Mice are often seen as an aggravation. Mice are rarely thought of for their destructive nature. People must often be reminded that it was mice, infested with fleas, which caused the Black Plaque that decimated Europe’s population. Even today, with all of the modern exterminating practices, rodents destroy 25% of the World’s grain supply annually. Currently, 8 million people starve to death every year – one person every three 3and a half seconds – imagine the impact if rodent contamination could be eliminated.
Mice can be quite difficult to control. If often seems that by the time any evidence is noticed, there is an infestation within the home. Unfortunately, when most people first notice any evidence of mice, they incorrectly assume they have “a mouse”. This is usually not the case. The odds are that the home has several mice and placing “a trap” or “a glue board” or “a box of bait” will not be effective in controlling “the infestation”.
Understanding basic mouse biology and behavior can help in controlling these pests.
Mice are outside animals that come indoors for food and shelter. They can enter a home through a hole the size of a dime. So exclusion work is important but can be difficult. Check your home’s exterior and seal any cracks and such with the proper products. Once the mouse is inside they usually set up a nest rather quickly. They eat many types of foods and are not hesitant to try new foods. They need very little free water and can survive mostly on the water contained in their food sources. Mice are primarily nocturnal and will generally only travel 10 – 30 feet from their nesting area. They have very poor eyesight and are color blind. They have an extremely keen sense of smell and taste. Mice urinate and defecate so often that the term bladder control barely applies. One house mouse produces 36,000 droppings per year. These droppings and urine stains (as well as vaginal smears) are what enables a mouse to navigate in a home so well. Unfortunately it is also why they can contaminate so much so quickly.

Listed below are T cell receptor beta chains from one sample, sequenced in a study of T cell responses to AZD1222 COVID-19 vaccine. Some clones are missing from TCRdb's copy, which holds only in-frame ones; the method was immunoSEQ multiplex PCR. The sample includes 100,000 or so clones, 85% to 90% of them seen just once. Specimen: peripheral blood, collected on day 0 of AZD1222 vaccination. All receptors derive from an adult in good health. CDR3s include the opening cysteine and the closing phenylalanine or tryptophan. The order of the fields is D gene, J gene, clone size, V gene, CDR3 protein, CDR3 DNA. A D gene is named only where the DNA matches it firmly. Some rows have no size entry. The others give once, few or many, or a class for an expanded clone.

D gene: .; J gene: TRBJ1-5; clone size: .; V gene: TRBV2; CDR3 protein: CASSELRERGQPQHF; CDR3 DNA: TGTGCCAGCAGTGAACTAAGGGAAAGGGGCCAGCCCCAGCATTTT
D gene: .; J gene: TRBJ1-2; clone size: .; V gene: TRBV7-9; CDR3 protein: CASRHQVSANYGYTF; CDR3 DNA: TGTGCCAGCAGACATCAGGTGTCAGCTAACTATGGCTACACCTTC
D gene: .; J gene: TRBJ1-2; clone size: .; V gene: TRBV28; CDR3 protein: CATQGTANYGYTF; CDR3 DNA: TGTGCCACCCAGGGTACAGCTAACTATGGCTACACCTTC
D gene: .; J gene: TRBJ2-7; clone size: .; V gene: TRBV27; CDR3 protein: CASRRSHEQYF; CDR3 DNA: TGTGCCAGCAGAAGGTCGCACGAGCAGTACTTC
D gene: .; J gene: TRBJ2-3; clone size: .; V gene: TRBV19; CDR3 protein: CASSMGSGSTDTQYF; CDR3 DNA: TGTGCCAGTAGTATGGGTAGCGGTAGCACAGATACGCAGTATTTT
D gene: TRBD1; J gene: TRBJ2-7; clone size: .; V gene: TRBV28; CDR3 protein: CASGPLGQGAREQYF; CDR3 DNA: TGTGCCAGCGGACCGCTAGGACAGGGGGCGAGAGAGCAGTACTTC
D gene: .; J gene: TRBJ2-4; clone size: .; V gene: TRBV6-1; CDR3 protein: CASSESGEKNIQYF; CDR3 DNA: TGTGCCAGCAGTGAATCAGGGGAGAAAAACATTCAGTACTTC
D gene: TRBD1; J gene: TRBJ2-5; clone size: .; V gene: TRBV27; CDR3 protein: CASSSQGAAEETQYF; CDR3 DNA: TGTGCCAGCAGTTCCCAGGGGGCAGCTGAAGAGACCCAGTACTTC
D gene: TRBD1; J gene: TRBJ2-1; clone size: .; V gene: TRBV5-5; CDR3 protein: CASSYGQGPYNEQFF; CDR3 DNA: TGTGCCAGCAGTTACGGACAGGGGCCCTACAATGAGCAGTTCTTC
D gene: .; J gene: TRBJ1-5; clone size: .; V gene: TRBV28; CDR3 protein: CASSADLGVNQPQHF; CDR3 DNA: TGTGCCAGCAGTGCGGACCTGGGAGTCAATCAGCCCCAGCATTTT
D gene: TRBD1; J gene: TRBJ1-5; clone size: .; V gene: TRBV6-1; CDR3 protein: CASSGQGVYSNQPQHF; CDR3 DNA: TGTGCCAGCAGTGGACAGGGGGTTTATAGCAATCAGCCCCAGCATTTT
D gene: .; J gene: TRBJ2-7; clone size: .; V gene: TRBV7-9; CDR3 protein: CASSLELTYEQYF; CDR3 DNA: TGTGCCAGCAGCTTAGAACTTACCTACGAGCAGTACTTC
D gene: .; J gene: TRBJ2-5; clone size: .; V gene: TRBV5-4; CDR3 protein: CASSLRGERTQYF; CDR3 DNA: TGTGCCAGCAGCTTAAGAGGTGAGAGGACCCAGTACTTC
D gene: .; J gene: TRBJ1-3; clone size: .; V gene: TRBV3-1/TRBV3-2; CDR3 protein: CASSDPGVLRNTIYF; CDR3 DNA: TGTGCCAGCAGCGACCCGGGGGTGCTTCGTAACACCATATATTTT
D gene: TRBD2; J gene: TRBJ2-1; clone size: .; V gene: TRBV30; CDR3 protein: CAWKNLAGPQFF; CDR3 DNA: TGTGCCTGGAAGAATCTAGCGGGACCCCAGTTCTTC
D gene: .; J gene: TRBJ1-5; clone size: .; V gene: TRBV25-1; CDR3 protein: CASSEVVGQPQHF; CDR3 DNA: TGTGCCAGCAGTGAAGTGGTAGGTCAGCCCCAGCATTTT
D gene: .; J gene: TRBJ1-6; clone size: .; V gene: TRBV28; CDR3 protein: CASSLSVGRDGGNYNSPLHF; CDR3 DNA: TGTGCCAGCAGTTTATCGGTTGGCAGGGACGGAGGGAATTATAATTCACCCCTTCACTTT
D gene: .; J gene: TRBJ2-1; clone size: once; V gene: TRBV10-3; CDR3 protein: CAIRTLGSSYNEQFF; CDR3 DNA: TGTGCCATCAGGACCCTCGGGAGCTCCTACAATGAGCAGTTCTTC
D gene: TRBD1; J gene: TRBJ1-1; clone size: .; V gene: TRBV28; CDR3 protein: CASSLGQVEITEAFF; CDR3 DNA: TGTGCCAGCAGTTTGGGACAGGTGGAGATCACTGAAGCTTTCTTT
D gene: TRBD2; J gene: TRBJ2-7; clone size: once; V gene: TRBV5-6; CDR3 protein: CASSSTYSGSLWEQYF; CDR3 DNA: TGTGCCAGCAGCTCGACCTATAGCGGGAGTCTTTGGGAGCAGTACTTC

Mice are also very efficient procreators. Males quickly detect a sexually mature female, they mate and 5-6 young are born in 19 -21 days. These young are weaned in three weeks and sexually mature in 6 – 10 weeks. It is important to note that the mother often mates and conceives again while she is still nursing the newborns. Mice breed year round with females regularly having 5 to 10 liters per year.
With the above information in mind, mice control can be attained through a multistep process. First inspect the area and dispose of all food stuffs and items that have been in contact with mice. For items that cannot be thrown away, wash them thoroughly with a product containing ammonia (to cut the urine and other smells). Scrub the flooring, shelving, baseboards etc. all around the nesting areas for a distance of at least 30 feet. Next, use a variety of control measures. Make sure your hands are clean. Mice don’t mind human smells – they are living in your home. But mice are repelled from strong cleaners, insecticides, tobacco, varnishes etc. Remember mice sample many different foods, apply several different mice baits, place different foods in many traps. Place two or three traps together to help prevent them from escaping. Put several glueboards along the baseboards. When this is done, you simply wait. When the mice re-enter the area there will be no usual food, no usual smells and most probably – several of the household items that were kept will be in a different location after the cleaning process. The mice will be disoriented; however, they are curious by nature and thus will begin to explore. They will sample the baits, or stumble into a glueboard or activate a trap. After a few days of this, you should have decent results and eventual control.
This may not be entirely effective. If you have a large infestation that is housed in the attic or crawl space, or many mice entering from a field, then exterior treatments may need to be performed and it is best to hire Horne’s Pest Control.